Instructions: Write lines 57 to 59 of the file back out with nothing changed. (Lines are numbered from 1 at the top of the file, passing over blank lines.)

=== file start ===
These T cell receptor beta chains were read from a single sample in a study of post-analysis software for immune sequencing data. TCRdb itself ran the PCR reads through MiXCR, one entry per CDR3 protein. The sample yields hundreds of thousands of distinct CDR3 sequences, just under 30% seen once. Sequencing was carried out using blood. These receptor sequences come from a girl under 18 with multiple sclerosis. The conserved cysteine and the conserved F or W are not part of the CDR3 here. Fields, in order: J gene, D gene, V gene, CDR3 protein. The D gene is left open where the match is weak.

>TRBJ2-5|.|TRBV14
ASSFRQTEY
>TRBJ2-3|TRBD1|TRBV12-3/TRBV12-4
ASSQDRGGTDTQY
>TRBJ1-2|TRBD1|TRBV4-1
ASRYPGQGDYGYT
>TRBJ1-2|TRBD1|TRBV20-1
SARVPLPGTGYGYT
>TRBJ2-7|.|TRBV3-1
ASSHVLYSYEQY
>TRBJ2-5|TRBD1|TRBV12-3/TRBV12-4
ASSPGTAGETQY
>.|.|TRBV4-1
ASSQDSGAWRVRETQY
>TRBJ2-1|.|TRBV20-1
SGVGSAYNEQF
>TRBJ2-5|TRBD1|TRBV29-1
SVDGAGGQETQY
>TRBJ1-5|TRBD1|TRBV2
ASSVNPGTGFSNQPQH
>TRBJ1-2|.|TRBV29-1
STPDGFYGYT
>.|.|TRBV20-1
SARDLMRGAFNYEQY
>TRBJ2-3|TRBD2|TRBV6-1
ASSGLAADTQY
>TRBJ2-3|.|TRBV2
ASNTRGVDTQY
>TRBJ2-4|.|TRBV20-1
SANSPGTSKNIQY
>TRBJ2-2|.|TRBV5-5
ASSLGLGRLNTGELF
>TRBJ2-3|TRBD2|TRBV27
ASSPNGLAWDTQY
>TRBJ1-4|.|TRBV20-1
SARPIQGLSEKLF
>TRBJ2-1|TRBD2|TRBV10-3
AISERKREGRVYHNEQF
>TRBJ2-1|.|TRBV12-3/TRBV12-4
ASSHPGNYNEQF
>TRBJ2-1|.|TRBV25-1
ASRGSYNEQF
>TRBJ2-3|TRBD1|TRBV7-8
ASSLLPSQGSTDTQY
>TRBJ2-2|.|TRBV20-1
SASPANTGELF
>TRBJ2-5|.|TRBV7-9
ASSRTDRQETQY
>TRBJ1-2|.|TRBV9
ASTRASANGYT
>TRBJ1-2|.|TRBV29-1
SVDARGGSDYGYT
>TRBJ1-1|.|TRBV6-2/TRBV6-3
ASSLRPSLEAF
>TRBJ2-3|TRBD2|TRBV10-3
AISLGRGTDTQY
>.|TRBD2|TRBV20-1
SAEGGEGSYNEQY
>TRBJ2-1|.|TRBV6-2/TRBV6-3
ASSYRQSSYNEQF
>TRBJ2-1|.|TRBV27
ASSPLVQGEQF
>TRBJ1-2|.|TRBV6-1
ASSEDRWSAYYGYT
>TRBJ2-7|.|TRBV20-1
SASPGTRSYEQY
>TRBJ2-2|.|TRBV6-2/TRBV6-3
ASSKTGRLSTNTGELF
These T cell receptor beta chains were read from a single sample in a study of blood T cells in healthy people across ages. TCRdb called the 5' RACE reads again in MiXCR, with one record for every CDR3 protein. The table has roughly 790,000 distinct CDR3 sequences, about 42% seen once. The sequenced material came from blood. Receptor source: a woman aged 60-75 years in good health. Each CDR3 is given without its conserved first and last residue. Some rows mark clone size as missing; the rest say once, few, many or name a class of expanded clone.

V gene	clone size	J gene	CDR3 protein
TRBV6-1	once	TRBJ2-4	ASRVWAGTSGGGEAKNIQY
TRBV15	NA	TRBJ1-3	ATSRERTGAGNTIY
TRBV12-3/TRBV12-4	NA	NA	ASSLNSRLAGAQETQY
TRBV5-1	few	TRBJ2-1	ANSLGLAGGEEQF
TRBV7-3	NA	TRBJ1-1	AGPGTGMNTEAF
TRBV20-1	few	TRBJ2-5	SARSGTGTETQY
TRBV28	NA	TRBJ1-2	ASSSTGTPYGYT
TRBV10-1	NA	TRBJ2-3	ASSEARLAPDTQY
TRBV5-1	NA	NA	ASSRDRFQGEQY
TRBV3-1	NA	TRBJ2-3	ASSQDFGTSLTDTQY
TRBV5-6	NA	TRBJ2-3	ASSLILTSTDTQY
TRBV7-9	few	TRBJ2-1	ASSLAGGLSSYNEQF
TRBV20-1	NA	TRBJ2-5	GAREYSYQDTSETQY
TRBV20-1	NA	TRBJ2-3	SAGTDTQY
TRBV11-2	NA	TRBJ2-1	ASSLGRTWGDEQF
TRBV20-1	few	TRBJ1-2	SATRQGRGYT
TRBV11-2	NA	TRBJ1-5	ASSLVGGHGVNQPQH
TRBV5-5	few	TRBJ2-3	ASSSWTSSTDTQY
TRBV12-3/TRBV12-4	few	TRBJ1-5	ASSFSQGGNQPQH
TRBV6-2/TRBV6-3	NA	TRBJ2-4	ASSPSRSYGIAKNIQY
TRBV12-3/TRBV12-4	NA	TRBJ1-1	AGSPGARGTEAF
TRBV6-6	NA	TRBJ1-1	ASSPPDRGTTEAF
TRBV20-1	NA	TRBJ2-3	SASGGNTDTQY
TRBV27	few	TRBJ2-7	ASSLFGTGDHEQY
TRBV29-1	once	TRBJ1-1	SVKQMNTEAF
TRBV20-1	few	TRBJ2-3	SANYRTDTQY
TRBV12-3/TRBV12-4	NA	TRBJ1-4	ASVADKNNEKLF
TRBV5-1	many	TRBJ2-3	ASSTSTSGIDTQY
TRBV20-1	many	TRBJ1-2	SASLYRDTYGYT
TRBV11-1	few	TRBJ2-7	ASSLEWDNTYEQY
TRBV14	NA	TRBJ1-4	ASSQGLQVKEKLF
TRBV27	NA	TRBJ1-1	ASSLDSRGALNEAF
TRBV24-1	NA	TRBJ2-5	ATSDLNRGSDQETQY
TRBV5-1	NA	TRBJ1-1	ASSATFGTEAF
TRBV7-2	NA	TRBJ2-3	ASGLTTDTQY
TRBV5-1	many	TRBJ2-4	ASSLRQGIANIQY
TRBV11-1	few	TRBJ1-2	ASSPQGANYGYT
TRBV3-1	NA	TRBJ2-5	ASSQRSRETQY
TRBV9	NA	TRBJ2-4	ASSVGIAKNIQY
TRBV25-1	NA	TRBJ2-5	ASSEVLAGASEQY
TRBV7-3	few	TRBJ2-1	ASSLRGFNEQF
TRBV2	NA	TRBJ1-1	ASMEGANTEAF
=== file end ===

AISLGRGTDTQY
>.|TRBD2|TRBV20-1
SAEGGEGSYNEQY